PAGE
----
I don’t think I will go to another Olive Garden anytime soon. We had a tablet on our table that had the menu and games. I messed around with it a little, but didn’t find it very interesting.
When it was time to pay, I was told that I had to pay via this tablet. I looked at the bill and found it had a charge for games. I called the waitress over and she said she would take the charges off. Once that was finally done she told me to try to pay again.
I hit the tip button on the tablet and it wouldn’t do anything. So, I called her over again. She said that I had to put the credit card in first and then the tip button would work. Once I did this it allowed me to pay and leave a tip.
I then hit the receipt button. It made some noise but was obviously out of paper. I called the waitress over again and she went away to get a receipt printed.
I left a very unhappy customer. Not because of the food or the service. but because of the technology that is supposed to make things easier and faster for the customer.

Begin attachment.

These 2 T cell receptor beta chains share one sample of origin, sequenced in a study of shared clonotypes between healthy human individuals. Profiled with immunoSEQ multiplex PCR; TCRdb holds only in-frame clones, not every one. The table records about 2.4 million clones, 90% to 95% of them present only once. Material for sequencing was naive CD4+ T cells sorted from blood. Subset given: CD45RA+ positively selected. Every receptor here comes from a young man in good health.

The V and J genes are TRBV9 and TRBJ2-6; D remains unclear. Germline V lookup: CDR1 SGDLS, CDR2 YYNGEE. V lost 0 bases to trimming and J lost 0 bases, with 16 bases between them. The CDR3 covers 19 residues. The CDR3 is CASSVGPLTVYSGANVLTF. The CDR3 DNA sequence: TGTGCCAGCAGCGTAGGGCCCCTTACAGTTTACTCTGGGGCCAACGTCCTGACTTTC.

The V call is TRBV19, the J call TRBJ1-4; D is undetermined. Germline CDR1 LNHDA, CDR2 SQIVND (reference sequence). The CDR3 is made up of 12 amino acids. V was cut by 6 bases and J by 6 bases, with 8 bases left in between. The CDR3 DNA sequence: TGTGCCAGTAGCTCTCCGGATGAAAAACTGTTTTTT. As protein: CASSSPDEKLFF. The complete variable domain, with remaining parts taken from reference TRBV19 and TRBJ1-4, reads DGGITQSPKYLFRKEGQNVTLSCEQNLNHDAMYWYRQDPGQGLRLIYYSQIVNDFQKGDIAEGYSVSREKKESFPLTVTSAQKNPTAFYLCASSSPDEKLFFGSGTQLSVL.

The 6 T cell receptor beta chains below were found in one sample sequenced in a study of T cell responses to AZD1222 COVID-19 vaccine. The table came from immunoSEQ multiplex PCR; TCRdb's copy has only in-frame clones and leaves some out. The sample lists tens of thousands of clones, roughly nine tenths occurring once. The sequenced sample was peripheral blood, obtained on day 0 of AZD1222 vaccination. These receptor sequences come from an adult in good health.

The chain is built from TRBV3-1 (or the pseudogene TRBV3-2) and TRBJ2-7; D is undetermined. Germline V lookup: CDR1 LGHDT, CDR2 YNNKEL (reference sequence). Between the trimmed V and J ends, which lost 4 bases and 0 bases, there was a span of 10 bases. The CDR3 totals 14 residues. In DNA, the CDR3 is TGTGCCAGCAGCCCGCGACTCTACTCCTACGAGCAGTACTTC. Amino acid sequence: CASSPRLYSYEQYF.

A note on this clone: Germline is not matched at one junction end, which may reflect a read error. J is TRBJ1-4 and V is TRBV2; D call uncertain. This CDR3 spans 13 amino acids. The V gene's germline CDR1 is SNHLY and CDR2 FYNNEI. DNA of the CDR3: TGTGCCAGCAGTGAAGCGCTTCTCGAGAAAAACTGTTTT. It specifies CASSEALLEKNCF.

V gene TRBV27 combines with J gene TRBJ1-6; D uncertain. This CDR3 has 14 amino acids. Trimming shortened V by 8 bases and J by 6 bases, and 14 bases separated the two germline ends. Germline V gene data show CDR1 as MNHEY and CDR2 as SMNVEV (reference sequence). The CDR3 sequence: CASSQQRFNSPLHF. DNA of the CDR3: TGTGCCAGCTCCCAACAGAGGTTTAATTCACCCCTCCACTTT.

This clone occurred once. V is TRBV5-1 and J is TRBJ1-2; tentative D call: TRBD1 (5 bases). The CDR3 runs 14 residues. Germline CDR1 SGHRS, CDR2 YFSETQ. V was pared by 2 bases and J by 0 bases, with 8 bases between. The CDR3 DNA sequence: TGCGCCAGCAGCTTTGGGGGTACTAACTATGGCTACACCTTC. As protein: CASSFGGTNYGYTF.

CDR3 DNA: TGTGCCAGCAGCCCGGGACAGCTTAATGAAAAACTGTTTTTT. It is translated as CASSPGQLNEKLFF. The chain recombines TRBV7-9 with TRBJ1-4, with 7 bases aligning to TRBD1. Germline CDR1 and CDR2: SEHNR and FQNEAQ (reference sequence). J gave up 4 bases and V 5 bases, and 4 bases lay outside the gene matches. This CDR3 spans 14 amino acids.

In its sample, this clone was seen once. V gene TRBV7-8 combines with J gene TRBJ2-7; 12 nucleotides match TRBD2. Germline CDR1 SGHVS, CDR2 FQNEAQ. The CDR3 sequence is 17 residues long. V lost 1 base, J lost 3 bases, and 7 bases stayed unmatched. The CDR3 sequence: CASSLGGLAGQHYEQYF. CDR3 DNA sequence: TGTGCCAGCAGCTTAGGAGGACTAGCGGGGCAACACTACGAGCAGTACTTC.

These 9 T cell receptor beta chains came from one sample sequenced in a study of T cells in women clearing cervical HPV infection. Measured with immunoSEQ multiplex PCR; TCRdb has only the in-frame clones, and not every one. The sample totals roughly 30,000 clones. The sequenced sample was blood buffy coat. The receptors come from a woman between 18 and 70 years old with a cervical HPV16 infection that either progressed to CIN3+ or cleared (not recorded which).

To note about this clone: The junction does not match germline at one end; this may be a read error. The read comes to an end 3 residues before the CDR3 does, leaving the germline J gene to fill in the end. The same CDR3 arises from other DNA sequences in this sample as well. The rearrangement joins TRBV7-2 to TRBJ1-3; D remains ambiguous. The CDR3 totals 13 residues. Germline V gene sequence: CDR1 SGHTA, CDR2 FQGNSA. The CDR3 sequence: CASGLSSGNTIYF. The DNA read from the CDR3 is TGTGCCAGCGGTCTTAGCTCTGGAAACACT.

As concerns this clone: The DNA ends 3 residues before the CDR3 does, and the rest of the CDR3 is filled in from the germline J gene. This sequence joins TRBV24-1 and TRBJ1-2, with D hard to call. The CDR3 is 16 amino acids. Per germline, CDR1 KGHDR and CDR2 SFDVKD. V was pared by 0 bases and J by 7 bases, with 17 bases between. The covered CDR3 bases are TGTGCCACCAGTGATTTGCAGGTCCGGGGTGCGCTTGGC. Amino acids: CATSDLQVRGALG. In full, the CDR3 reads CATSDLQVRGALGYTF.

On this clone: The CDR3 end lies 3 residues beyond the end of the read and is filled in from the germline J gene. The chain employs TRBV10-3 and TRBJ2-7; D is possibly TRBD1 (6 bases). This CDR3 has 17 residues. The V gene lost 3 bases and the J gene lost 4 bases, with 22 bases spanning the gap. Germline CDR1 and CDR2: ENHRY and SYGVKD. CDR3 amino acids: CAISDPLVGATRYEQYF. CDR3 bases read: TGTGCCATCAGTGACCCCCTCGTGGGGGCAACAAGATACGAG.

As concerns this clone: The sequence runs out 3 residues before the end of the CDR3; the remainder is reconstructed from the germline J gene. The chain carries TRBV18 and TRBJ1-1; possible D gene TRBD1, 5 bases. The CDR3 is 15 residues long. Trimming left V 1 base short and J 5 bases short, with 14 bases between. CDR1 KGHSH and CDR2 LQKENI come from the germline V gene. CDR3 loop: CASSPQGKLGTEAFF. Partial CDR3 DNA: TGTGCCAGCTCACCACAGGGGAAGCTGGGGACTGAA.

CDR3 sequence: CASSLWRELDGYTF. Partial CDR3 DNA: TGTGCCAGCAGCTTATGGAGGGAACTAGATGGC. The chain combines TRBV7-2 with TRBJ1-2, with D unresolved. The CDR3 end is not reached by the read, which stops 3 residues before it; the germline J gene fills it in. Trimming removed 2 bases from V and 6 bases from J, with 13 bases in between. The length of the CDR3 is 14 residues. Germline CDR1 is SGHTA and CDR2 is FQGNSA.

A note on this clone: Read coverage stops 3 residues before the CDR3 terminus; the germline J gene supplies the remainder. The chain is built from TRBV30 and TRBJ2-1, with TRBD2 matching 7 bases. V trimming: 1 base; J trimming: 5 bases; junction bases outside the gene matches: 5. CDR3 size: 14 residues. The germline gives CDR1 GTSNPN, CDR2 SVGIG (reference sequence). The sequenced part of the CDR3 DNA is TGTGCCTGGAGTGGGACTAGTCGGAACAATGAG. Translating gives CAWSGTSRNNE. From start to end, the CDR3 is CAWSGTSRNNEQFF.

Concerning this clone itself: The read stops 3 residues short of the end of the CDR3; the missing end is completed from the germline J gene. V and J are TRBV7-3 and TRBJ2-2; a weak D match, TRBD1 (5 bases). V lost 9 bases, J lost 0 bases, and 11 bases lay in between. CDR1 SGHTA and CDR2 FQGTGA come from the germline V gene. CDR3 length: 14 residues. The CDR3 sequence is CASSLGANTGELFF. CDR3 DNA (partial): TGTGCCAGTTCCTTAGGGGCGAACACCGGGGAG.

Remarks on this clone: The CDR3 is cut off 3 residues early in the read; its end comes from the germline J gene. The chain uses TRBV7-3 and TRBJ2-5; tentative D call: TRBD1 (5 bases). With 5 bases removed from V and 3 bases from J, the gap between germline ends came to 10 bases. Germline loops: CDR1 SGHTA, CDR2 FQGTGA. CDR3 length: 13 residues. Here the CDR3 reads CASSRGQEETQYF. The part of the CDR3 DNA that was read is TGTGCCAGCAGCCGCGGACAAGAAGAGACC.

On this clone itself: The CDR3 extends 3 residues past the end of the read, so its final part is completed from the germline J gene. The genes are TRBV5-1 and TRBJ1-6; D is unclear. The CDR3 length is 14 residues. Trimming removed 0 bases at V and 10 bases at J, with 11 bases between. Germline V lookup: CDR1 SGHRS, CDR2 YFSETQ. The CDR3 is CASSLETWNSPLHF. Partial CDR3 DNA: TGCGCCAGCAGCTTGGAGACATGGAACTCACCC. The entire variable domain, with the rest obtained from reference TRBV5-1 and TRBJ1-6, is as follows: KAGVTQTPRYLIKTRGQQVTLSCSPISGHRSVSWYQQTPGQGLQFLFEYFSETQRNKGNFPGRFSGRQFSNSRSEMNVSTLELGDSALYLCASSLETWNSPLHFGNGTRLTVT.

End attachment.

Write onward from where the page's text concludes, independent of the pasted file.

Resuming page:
I’ve been in the technology business for more years than most people have been alive. If there’s one thing I hate it’s technology that is wrongly applied and poorly supported.
If they’re going to force customers to use this technology, then the waitress should have offered to do a little overview before we started. Especially since it was not intuitive and there was no help or documentation available.
If they’re going to use tablets instead of cashiers, then the software should be user friendly enough so that a non-technical person can make it work. I can’t imagine how someone in their eighties who has never used such technology before would use this.